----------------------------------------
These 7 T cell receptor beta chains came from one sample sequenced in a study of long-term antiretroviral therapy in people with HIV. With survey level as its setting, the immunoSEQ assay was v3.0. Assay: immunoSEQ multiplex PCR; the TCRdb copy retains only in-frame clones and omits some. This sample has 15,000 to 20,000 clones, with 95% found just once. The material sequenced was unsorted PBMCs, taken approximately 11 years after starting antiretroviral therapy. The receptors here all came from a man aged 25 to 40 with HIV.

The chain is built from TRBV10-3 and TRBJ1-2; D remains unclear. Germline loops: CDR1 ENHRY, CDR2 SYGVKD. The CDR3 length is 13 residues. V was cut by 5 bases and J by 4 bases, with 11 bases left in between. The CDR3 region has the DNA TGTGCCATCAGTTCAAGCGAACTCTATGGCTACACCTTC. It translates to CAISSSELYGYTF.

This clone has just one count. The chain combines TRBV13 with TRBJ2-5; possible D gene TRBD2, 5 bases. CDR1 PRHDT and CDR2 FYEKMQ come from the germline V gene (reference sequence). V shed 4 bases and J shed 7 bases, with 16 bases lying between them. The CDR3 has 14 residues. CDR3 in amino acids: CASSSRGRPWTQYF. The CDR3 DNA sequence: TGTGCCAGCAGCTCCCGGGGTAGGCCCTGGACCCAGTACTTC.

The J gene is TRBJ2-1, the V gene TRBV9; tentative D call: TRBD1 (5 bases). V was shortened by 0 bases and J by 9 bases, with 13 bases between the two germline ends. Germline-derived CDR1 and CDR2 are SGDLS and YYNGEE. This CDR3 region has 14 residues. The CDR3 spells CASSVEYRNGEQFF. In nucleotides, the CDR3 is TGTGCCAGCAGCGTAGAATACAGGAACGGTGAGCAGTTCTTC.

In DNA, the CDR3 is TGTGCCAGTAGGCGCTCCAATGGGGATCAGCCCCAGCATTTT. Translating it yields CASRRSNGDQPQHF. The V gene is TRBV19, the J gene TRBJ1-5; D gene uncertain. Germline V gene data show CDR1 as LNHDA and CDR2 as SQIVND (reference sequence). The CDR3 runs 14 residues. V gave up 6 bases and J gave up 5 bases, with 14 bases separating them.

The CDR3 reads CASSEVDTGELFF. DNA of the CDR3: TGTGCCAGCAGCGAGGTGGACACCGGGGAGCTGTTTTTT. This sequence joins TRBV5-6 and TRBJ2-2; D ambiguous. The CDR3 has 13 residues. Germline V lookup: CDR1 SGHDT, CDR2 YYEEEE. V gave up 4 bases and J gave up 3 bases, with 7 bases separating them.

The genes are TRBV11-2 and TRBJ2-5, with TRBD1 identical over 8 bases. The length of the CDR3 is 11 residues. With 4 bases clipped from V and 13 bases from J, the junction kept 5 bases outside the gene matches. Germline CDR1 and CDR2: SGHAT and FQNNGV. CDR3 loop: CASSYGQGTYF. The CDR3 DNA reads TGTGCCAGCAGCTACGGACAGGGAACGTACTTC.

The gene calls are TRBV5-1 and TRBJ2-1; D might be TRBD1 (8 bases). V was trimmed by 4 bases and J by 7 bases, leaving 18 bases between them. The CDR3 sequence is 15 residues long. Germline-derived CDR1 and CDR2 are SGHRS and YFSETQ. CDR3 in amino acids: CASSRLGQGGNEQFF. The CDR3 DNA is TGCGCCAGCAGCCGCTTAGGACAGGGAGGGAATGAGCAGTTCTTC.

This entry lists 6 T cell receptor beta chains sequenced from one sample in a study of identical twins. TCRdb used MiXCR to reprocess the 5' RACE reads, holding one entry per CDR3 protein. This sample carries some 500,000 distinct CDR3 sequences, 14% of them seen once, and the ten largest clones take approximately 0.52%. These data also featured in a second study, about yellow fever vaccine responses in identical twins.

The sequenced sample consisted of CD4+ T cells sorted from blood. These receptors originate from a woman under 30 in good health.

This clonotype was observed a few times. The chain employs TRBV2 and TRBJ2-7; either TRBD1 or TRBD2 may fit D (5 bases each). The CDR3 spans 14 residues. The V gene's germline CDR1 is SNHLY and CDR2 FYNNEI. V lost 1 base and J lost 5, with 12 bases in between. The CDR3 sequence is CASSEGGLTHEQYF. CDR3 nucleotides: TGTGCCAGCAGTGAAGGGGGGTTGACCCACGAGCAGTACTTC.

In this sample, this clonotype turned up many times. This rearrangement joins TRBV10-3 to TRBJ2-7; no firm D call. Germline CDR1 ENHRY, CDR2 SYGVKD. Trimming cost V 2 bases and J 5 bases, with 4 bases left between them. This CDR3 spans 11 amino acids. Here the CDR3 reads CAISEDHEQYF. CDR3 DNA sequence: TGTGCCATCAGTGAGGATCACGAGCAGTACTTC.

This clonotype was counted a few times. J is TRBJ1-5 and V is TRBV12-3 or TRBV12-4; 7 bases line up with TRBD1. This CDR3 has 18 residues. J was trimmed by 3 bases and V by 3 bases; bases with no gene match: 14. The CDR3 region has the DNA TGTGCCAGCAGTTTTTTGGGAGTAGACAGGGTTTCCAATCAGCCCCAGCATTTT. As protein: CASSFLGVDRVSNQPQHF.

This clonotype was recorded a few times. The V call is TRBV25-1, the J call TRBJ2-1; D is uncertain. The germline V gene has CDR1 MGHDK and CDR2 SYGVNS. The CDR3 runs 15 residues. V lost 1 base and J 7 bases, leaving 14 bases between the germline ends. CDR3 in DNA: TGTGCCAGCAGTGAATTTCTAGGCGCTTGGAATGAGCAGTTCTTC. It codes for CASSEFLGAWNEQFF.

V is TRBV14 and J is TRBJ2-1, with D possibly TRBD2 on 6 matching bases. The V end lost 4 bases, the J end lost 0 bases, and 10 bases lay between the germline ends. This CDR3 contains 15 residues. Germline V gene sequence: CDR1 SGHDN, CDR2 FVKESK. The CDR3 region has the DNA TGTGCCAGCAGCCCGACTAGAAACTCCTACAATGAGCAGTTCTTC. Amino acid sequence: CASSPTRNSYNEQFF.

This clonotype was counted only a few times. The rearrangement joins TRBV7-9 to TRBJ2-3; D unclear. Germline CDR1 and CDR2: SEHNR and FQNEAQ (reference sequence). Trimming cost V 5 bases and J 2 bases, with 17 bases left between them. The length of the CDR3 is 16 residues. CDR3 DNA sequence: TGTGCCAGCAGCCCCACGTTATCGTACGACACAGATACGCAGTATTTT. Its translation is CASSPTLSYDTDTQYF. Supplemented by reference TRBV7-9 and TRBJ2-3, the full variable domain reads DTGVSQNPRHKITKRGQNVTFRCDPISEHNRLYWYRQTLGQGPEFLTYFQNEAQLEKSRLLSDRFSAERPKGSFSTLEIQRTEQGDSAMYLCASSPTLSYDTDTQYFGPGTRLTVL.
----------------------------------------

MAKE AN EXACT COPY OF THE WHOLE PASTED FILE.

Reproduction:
These 7 T cell receptor beta chains came from one sample sequenced in a study of long-term antiretroviral therapy in people with HIV. With survey level as its setting, the immunoSEQ assay was v3.0. Assay: immunoSEQ multiplex PCR; the TCRdb copy retains only in-frame clones and omits some. This sample has 15,000 to 20,000 clones, with 95% found just once. The material sequenced was unsorted PBMCs, taken approximately 11 years after starting antiretroviral therapy. The receptors here all came from a man aged 25 to 40 with HIV.

The chain is built from TRBV10-3 and TRBJ1-2; D remains unclear. Germline loops: CDR1 ENHRY, CDR2 SYGVKD. The CDR3 length is 13 residues. V was cut by 5 bases and J by 4 bases, with 11 bases left in between. The CDR3 region has the DNA TGTGCCATCAGTTCAAGCGAACTCTATGGCTACACCTTC. It translates to CAISSSELYGYTF.

This clone has just one count. The chain combines TRBV13 with TRBJ2-5; possible D gene TRBD2, 5 bases. CDR1 PRHDT and CDR2 FYEKMQ come from the germline V gene (reference sequence). V shed 4 bases and J shed 7 bases, with 16 bases lying between them. The CDR3 has 14 residues. CDR3 in amino acids: CASSSRGRPWTQYF. The CDR3 DNA sequence: TGTGCCAGCAGCTCCCGGGGTAGGCCCTGGACCCAGTACTTC.

The J gene is TRBJ2-1, the V gene TRBV9; tentative D call: TRBD1 (5 bases). V was shortened by 0 bases and J by 9 bases, with 13 bases between the two germline ends. Germline-derived CDR1 and CDR2 are SGDLS and YYNGEE. This CDR3 region has 14 residues. The CDR3 spells CASSVEYRNGEQFF. In nucleotides, the CDR3 is TGTGCCAGCAGCGTAGAATACAGGAACGGTGAGCAGTTCTTC.

In DNA, the CDR3 is TGTGCCAGTAGGCGCTCCAATGGGGATCAGCCCCAGCATTTT. Translating it yields CASRRSNGDQPQHF. The V gene is TRBV19, the J gene TRBJ1-5; D gene uncertain. Germline V gene data show CDR1 as LNHDA and CDR2 as SQIVND (reference sequence). The CDR3 runs 14 residues. V gave up 6 bases and J gave up 5 bases, with 14 bases separating them.

The CDR3 reads CASSEVDTGELFF. DNA of the CDR3: TGTGCCAGCAGCGAGGTGGACACCGGGGAGCTGTTTTTT. This sequence joins TRBV5-6 and TRBJ2-2; D ambiguous. The CDR3 has 13 residues. Germline V lookup: CDR1 SGHDT, CDR2 YYEEEE. V gave up 4 bases and J gave up 3 bases, with 7 bases separating them.

The genes are TRBV11-2 and TRBJ2-5, with TRBD1 identical over 8 bases. The length of the CDR3 is 11 residues. With 4 bases clipped from V and 13 bases from J, the junction kept 5 bases outside the gene matches. Germline CDR1 and CDR2: SGHAT and FQNNGV. CDR3 loop: CASSYGQGTYF. The CDR3 DNA reads TGTGCCAGCAGCTACGGACAGGGAACGTACTTC.

The gene calls are TRBV5-1 and TRBJ2-1; D might be TRBD1 (8 bases). V was trimmed by 4 bases and J by 7 bases, leaving 18 bases between them. The CDR3 sequence is 15 residues long. Germline-derived CDR1 and CDR2 are SGHRS and YFSETQ. CDR3 in amino acids: CASSRLGQGGNEQFF. The CDR3 DNA is TGCGCCAGCAGCCGCTTAGGACAGGGAGGGAATGAGCAGTTCTTC.

This entry lists 6 T cell receptor beta chains sequenced from one sample in a study of identical twins. TCRdb used MiXCR to reprocess the 5' RACE reads, holding one entry per CDR3 protein. This sample carries some 500,000 distinct CDR3 sequences, 14% of them seen once, and the ten largest clones take approximately 0.52%. These data also featured in a second study, about yellow fever vaccine responses in identical twins.

The sequenced sample consisted of CD4+ T cells sorted from blood. These receptors originate from a woman under 30 in good health.

This clonotype was observed a few times. The chain employs TRBV2 and TRBJ2-7; either TRBD1 or TRBD2 may fit D (5 bases each). The CDR3 spans 14 residues. The V gene's germline CDR1 is SNHLY and CDR2 FYNNEI. V lost 1 base and J lost 5, with 12 bases in between. The CDR3 sequence is CASSEGGLTHEQYF. CDR3 nucleotides: TGTGCCAGCAGTGAAGGGGGGTTGACCCACGAGCAGTACTTC.

In this sample, this clonotype turned up many times. This rearrangement joins TRBV10-3 to TRBJ2-7; no firm D call. Germline CDR1 ENHRY, CDR2 SYGVKD. Trimming cost V 2 bases and J 5 bases, with 4 bases left between them. This CDR3 spans 11 amino acids. Here the CDR3 reads CAISEDHEQYF. CDR3 DNA sequence: TGTGCCATCAGTGAGGATCACGAGCAGTACTTC.

This clonotype was counted a few times. J is TRBJ1-5 and V is TRBV12-3 or TRBV12-4; 7 bases line up with TRBD1. This CDR3 has 18 residues. J was trimmed by 3 bases and V by 3 bases; bases with no gene match: 14. The CDR3 region has the DNA TGTGCCAGCAGTTTTTTGGGAGTAGACAGGGTTTCCAATCAGCCCCAGCATTTT. As protein: CASSFLGVDRVSNQPQHF.

This clonotype was recorded a few times. The V call is TRBV25-1, the J call TRBJ2-1; D is uncertain. The germline V gene has CDR1 MGHDK and CDR2 SYGVNS. The CDR3 runs 15 residues. V lost 1 base and J 7 bases, leaving 14 bases between the germline ends. CDR3 in DNA: TGTGCCAGCAGTGAATTTCTAGGCGCTTGGAATGAGCAGTTCTTC. It codes for CASSEFLGAWNEQFF.

V is TRBV14 and J is TRBJ2-1, with D possibly TRBD2 on 6 matching bases. The V end lost 4 bases, the J end lost 0 bases, and 10 bases lay between the germline ends. This CDR3 contains 15 residues. Germline V gene sequence: CDR1 SGHDN, CDR2 FVKESK. The CDR3 region has the DNA TGTGCCAGCAGCCCGACTAGAAACTCCTACAATGAGCAGTTCTTC. Amino acid sequence: CASSPTRNSYNEQFF.

This clonotype was counted only a few times. The rearrangement joins TRBV7-9 to TRBJ2-3; D unclear. Germline CDR1 and CDR2: SEHNR and FQNEAQ (reference sequence). Trimming cost V 5 bases and J 2 bases, with 17 bases left between them. The length of the CDR3 is 16 residues. CDR3 DNA sequence: TGTGCCAGCAGCCCCACGTTATCGTACGACACAGATACGCAGTATTTT. Its translation is CASSPTLSYDTDTQYF. Supplemented by reference TRBV7-9 and TRBJ2-3, the full variable domain reads DTGVSQNPRHKITKRGQNVTFRCDPISEHNRLYWYRQTLGQGPEFLTYFQNEAQLEKSRLLSDRFSAERPKGSFSTLEIQRTEQGDSAMYLCASSPTLSYDTDTQYFGPGTRLTVL.